A new government has taken office in Israel. It was elected by a tiny majority of the popular vote, and a larger majority in the Knesset, due to its leader's superior knowledge of and ability to manipulate the unique Israeli political system.
At any rate, it was legally voted into office. According to some, the result of this is impending apocalypse. According to others, it is second only to the coming of the Messiah.
As with almost all such extreme reactions, the reality is likely to be neither apocalypse nor paradise. Let us take two examples:
Minister Ben Gvir's 13-minute and entirely respectful visit to the Temple Mount was neither illegal nor unethical--it was simply unwise.
Why? Because the ridiculously overblown reactions to it, as if he had thrown a bomb at the al-Aqsa Mosque during his visit, was entirely predictable and thus avoidable.
The US government should be ashamed of itself for blowing the whole non-incident totally out of proportion, condemning something that in any case was none of its business and facilitating the completely predictable UN anti-Israeli reaction.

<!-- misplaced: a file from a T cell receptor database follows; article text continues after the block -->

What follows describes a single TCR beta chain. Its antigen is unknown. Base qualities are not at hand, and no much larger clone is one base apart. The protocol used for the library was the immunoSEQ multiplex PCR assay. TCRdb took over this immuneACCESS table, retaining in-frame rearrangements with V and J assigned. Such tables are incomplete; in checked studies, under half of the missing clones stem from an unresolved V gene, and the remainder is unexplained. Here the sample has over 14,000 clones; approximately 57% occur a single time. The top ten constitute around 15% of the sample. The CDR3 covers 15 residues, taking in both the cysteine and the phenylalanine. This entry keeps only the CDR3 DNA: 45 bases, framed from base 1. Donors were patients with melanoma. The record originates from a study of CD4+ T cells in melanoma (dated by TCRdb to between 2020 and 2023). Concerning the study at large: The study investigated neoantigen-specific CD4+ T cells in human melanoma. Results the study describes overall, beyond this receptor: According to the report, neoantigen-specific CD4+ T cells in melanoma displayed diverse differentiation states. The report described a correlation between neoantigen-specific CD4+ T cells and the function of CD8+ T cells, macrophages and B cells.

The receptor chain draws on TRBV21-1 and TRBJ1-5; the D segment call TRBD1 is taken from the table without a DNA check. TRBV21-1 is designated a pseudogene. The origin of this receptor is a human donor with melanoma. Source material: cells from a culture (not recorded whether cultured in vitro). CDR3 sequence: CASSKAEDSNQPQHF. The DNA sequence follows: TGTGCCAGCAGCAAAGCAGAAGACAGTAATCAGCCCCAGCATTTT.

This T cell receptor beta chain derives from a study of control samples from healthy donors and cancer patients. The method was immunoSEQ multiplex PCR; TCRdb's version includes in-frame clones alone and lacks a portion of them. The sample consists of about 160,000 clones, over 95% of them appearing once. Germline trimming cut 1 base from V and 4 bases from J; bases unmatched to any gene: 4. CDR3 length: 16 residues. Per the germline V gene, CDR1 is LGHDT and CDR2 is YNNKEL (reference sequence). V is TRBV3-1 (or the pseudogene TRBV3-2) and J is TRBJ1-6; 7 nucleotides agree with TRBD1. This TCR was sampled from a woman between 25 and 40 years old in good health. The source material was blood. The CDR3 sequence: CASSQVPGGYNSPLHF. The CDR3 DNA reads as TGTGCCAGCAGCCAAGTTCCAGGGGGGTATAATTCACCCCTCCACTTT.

It should not have been done, but it was not the end of days.
Second: Reform of the Israeli judicial system, particularly with reference to the staffing and the operations of the Supreme Court, is long overdue. Minister Levin's proposal addresses the issue of changing the current highly flawed and essentially secret method of choosing justices to a different, and open one.
However, his proposed reforms are flawed in two ways: the method of choosing justices would give too much power to the government in office at the time of appointment, and the ability of the Knesset to override decisions to overturn laws passed by the legislature should be by a special majority, such as two-thirds, rather than by a simple majority of 61 members.
In short, the new government is likely to try to do things and pass measures that half the populations doesn't like, but that are not necessarily unfixable. The solution is reasoned discourse by the parties to see if reasonable compromises can be reached.
Let the shouting end and the dialogue begin!
Dr. Norman Bailey is professor of Economic Statecraft at the Galilee International Management Institute, and adjunct professor at the Institute of World Politics, Washington DC. Dr. Bailey was a senior staff member of the National Security Council during the Reagan administration and of the Office of the Director of National Intelligence during the George W. Bush administration.
Published by Globes, Israel business news - en.globes.co.il - on January 9, 2023.
© Copyright of Globes Publisher Itonut (1983) Ltd., 2023.